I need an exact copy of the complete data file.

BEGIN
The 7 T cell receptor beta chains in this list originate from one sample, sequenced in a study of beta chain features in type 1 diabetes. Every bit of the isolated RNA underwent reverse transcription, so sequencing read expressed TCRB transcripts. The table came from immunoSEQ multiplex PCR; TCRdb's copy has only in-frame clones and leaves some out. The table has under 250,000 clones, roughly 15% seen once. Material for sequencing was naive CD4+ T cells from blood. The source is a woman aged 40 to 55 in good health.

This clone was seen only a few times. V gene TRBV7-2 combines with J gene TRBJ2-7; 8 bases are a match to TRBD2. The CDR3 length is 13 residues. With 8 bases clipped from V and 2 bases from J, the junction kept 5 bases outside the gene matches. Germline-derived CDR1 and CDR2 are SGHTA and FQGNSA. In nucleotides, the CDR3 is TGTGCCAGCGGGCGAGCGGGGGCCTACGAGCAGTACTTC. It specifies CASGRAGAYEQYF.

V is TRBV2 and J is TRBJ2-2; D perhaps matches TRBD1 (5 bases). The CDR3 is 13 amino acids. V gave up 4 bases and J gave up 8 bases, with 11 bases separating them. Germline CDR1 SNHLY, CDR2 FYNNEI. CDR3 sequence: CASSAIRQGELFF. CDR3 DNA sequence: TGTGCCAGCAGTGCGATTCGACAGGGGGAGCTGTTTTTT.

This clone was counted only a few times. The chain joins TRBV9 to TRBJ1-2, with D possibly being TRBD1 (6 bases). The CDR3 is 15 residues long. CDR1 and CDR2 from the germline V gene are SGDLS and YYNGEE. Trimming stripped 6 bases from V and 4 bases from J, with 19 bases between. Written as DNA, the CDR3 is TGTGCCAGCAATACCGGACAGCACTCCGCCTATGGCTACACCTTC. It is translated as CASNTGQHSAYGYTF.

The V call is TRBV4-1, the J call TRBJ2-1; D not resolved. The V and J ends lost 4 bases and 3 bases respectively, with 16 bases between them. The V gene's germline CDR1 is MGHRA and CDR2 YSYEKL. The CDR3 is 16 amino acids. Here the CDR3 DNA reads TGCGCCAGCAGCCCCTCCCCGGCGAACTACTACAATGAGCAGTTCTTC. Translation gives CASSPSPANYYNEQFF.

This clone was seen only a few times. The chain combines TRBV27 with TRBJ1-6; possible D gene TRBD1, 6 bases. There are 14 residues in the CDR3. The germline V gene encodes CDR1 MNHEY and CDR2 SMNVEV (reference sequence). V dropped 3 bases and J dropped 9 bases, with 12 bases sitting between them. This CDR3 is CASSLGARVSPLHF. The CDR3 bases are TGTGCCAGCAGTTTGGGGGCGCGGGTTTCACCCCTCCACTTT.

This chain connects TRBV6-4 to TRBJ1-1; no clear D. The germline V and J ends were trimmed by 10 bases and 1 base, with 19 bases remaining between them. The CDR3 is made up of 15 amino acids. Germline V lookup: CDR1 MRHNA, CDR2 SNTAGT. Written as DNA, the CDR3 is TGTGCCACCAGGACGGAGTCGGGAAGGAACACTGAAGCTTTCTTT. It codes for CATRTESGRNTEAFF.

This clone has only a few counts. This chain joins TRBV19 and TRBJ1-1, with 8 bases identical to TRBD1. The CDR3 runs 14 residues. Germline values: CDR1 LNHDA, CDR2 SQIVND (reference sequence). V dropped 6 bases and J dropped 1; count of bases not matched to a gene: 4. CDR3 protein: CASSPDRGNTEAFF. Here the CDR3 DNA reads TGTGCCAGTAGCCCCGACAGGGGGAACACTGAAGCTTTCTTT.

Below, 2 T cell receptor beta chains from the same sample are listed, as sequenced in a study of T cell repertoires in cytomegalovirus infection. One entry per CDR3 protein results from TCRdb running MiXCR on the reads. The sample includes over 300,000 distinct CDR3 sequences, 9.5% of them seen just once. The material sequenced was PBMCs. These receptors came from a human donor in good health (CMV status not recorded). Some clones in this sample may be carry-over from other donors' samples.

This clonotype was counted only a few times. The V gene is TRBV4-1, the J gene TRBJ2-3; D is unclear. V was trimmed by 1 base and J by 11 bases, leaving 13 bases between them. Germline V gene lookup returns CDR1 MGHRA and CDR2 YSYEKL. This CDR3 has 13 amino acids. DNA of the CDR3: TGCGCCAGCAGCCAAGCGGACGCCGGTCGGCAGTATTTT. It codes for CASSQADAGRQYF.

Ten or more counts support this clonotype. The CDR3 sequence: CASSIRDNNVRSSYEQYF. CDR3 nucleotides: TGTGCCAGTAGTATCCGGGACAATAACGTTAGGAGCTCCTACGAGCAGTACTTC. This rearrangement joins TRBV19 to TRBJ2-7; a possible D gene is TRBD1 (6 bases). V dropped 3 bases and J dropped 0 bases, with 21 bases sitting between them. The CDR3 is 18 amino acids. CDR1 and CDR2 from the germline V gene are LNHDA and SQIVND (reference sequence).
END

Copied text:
The 7 T cell receptor beta chains in this list originate from one sample, sequenced in a study of beta chain features in type 1 diabetes. Every bit of the isolated RNA underwent reverse transcription, so sequencing read expressed TCRB transcripts. The table came from immunoSEQ multiplex PCR; TCRdb's copy has only in-frame clones and leaves some out. The table has under 250,000 clones, roughly 15% seen once. Material for sequencing was naive CD4+ T cells from blood. The source is a woman aged 40 to 55 in good health.

This clone was seen only a few times. V gene TRBV7-2 combines with J gene TRBJ2-7; 8 bases are a match to TRBD2. The CDR3 length is 13 residues. With 8 bases clipped from V and 2 bases from J, the junction kept 5 bases outside the gene matches. Germline-derived CDR1 and CDR2 are SGHTA and FQGNSA. In nucleotides, the CDR3 is TGTGCCAGCGGGCGAGCGGGGGCCTACGAGCAGTACTTC. It specifies CASGRAGAYEQYF.

V is TRBV2 and J is TRBJ2-2; D perhaps matches TRBD1 (5 bases). The CDR3 is 13 amino acids. V gave up 4 bases and J gave up 8 bases, with 11 bases separating them. Germline CDR1 SNHLY, CDR2 FYNNEI. CDR3 sequence: CASSAIRQGELFF. CDR3 DNA sequence: TGTGCCAGCAGTGCGATTCGACAGGGGGAGCTGTTTTTT.

This clone was counted only a few times. The chain joins TRBV9 to TRBJ1-2, with D possibly being TRBD1 (6 bases). The CDR3 is 15 residues long. CDR1 and CDR2 from the germline V gene are SGDLS and YYNGEE. Trimming stripped 6 bases from V and 4 bases from J, with 19 bases between. Written as DNA, the CDR3 is TGTGCCAGCAATACCGGACAGCACTCCGCCTATGGCTACACCTTC. It is translated as CASNTGQHSAYGYTF.

The V call is TRBV4-1, the J call TRBJ2-1; D not resolved. The V and J ends lost 4 bases and 3 bases respectively, with 16 bases between them. The V gene's germline CDR1 is MGHRA and CDR2 YSYEKL. The CDR3 is 16 amino acids. Here the CDR3 DNA reads TGCGCCAGCAGCCCCTCCCCGGCGAACTACTACAATGAGCAGTTCTTC. Translation gives CASSPSPANYYNEQFF.

This clone was seen only a few times. The chain combines TRBV27 with TRBJ1-6; possible D gene TRBD1, 6 bases. There are 14 residues in the CDR3. The germline V gene encodes CDR1 MNHEY and CDR2 SMNVEV (reference sequence). V dropped 3 bases and J dropped 9 bases, with 12 bases sitting between them. This CDR3 is CASSLGARVSPLHF. The CDR3 bases are TGTGCCAGCAGTTTGGGGGCGCGGGTTTCACCCCTCCACTTT.

This chain connects TRBV6-4 to TRBJ1-1; no clear D. The germline V and J ends were trimmed by 10 bases and 1 base, with 19 bases remaining between them. The CDR3 is made up of 15 amino acids. Germline V lookup: CDR1 MRHNA, CDR2 SNTAGT. Written as DNA, the CDR3 is TGTGCCACCAGGACGGAGTCGGGAAGGAACACTGAAGCTTTCTTT. It codes for CATRTESGRNTEAFF.

This clone has only a few counts. This chain joins TRBV19 and TRBJ1-1, with 8 bases identical to TRBD1. The CDR3 runs 14 residues. Germline values: CDR1 LNHDA, CDR2 SQIVND (reference sequence). V dropped 6 bases and J dropped 1; count of bases not matched to a gene: 4. CDR3 protein: CASSPDRGNTEAFF. Here the CDR3 DNA reads TGTGCCAGTAGCCCCGACAGGGGGAACACTGAAGCTTTCTTT.

Below, 2 T cell receptor beta chains from the same sample are listed, as sequenced in a study of T cell repertoires in cytomegalovirus infection. One entry per CDR3 protein results from TCRdb running MiXCR on the reads. The sample includes over 300,000 distinct CDR3 sequences, 9.5% of them seen just once. The material sequenced was PBMCs. These receptors came from a human donor in good health (CMV status not recorded). Some clones in this sample may be carry-over from other donors' samples.

This clonotype was counted only a few times. The V gene is TRBV4-1, the J gene TRBJ2-3; D is unclear. V was trimmed by 1 base and J by 11 bases, leaving 13 bases between them. Germline V gene lookup returns CDR1 MGHRA and CDR2 YSYEKL. This CDR3 has 13 amino acids. DNA of the CDR3: TGCGCCAGCAGCCAAGCGGACGCCGGTCGGCAGTATTTT. It codes for CASSQADAGRQYF.

Ten or more counts support this clonotype. The CDR3 sequence: CASSIRDNNVRSSYEQYF. CDR3 nucleotides: TGTGCCAGTAGTATCCGGGACAATAACGTTAGGAGCTCCTACGAGCAGTACTTC. This rearrangement joins TRBV19 to TRBJ2-7; a possible D gene is TRBD1 (6 bases). V dropped 3 bases and J dropped 0 bases, with 21 bases sitting between them. The CDR3 is 18 amino acids. CDR1 and CDR2 from the germline V gene are LNHDA and SQIVND (reference sequence).